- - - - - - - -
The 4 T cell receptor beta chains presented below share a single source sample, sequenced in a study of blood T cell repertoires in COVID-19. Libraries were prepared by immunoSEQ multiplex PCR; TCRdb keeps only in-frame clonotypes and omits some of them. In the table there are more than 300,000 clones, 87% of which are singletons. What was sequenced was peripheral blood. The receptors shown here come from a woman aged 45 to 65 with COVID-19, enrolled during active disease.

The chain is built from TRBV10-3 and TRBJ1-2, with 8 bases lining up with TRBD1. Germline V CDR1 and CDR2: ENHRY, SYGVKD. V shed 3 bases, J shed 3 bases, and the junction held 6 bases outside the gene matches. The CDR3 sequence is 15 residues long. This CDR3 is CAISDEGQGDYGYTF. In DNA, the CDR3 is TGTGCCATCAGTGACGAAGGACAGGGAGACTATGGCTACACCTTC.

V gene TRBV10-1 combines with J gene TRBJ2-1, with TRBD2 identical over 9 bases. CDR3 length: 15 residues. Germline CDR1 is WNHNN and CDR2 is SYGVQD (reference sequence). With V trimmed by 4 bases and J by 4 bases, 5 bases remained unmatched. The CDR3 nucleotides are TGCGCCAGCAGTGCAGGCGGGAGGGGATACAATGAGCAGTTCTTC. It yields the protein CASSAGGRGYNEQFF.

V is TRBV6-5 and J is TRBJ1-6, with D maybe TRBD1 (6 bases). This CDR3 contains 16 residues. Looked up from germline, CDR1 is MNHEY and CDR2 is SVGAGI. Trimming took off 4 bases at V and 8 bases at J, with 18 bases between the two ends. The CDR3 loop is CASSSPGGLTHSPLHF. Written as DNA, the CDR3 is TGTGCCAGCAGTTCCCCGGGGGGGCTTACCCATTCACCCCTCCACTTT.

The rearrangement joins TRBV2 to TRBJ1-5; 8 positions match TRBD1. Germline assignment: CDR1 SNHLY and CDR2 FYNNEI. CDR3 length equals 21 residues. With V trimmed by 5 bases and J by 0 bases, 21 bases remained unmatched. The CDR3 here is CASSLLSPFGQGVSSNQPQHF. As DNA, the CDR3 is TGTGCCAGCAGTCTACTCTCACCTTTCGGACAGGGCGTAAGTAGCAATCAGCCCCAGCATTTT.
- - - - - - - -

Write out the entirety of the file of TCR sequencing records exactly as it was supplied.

The 4 T cell receptor beta chains presented below share a single source sample, sequenced in a study of blood T cell repertoires in COVID-19. Libraries were prepared by immunoSEQ multiplex PCR; TCRdb keeps only in-frame clonotypes and omits some of them. In the table there are more than 300,000 clones, 87% of which are singletons. What was sequenced was peripheral blood. The receptors shown here come from a woman aged 45 to 65 with COVID-19, enrolled during active disease.

The chain is built from TRBV10-3 and TRBJ1-2, with 8 bases lining up with TRBD1. Germline V CDR1 and CDR2: ENHRY, SYGVKD. V shed 3 bases, J shed 3 bases, and the junction held 6 bases outside the gene matches. The CDR3 sequence is 15 residues long. This CDR3 is CAISDEGQGDYGYTF. In DNA, the CDR3 is TGTGCCATCAGTGACGAAGGACAGGGAGACTATGGCTACACCTTC.

V gene TRBV10-1 combines with J gene TRBJ2-1, with TRBD2 identical over 9 bases. CDR3 length: 15 residues. Germline CDR1 is WNHNN and CDR2 is SYGVQD (reference sequence). With V trimmed by 4 bases and J by 4 bases, 5 bases remained unmatched. The CDR3 nucleotides are TGCGCCAGCAGTGCAGGCGGGAGGGGATACAATGAGCAGTTCTTC. It yields the protein CASSAGGRGYNEQFF.

V is TRBV6-5 and J is TRBJ1-6, with D maybe TRBD1 (6 bases). This CDR3 contains 16 residues. Looked up from germline, CDR1 is MNHEY and CDR2 is SVGAGI. Trimming took off 4 bases at V and 8 bases at J, with 18 bases between the two ends. The CDR3 loop is CASSSPGGLTHSPLHF. Written as DNA, the CDR3 is TGTGCCAGCAGTTCCCCGGGGGGGCTTACCCATTCACCCCTCCACTTT.

The rearrangement joins TRBV2 to TRBJ1-5; 8 positions match TRBD1. Germline assignment: CDR1 SNHLY and CDR2 FYNNEI. CDR3 length equals 21 residues. With V trimmed by 5 bases and J by 0 bases, 21 bases remained unmatched. The CDR3 here is CASSLLSPFGQGVSSNQPQHF. As DNA, the CDR3 is TGTGCCAGCAGTCTACTCTCACCTTTCGGACAGGGCGTAAGTAGCAATCAGCCCCAGCATTTT.